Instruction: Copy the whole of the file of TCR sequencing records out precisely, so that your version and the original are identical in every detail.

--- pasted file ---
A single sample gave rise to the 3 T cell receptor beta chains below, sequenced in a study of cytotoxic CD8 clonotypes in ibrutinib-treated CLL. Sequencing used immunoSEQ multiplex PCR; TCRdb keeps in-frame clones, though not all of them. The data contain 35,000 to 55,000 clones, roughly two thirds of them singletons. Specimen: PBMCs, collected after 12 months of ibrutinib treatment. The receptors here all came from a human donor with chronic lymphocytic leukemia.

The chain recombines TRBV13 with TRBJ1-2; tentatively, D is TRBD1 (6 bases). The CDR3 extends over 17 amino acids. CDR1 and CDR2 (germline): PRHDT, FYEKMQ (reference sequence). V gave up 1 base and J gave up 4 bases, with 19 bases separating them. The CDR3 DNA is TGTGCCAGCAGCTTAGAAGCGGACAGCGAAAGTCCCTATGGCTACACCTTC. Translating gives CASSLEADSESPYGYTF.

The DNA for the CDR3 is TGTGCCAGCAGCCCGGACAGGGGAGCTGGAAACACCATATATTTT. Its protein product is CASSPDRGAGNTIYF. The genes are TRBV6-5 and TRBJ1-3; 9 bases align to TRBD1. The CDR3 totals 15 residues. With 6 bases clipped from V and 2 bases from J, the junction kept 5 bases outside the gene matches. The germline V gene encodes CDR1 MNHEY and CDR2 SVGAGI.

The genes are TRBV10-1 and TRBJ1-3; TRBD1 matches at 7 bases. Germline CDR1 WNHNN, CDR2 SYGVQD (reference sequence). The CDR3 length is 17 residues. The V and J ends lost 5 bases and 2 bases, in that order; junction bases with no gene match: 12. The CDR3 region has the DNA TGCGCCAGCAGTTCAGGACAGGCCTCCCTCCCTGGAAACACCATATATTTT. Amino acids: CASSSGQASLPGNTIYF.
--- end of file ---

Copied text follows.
A single sample gave rise to the 3 T cell receptor beta chains below, sequenced in a study of cytotoxic CD8 clonotypes in ibrutinib-treated CLL. Sequencing used immunoSEQ multiplex PCR; TCRdb keeps in-frame clones, though not all of them. The data contain 35,000 to 55,000 clones, roughly two thirds of them singletons. Specimen: PBMCs, collected after 12 months of ibrutinib treatment. The receptors here all came from a human donor with chronic lymphocytic leukemia.

The chain recombines TRBV13 with TRBJ1-2; tentatively, D is TRBD1 (6 bases). The CDR3 extends over 17 amino acids. CDR1 and CDR2 (germline): PRHDT, FYEKMQ (reference sequence). V gave up 1 base and J gave up 4 bases, with 19 bases separating them. The CDR3 DNA is TGTGCCAGCAGCTTAGAAGCGGACAGCGAAAGTCCCTATGGCTACACCTTC. Translating gives CASSLEADSESPYGYTF.

The DNA for the CDR3 is TGTGCCAGCAGCCCGGACAGGGGAGCTGGAAACACCATATATTTT. Its protein product is CASSPDRGAGNTIYF. The genes are TRBV6-5 and TRBJ1-3; 9 bases align to TRBD1. The CDR3 totals 15 residues. With 6 bases clipped from V and 2 bases from J, the junction kept 5 bases outside the gene matches. The germline V gene encodes CDR1 MNHEY and CDR2 SVGAGI.

The genes are TRBV10-1 and TRBJ1-3; TRBD1 matches at 7 bases. Germline CDR1 WNHNN, CDR2 SYGVQD (reference sequence). The CDR3 length is 17 residues. The V and J ends lost 5 bases and 2 bases, in that order; junction bases with no gene match: 12. The CDR3 region has the DNA TGCGCCAGCAGTTCAGGACAGGCCTCCCTCCCTGGAAACACCATATATTTT. Amino acids: CASSSGQASLPGNTIYF.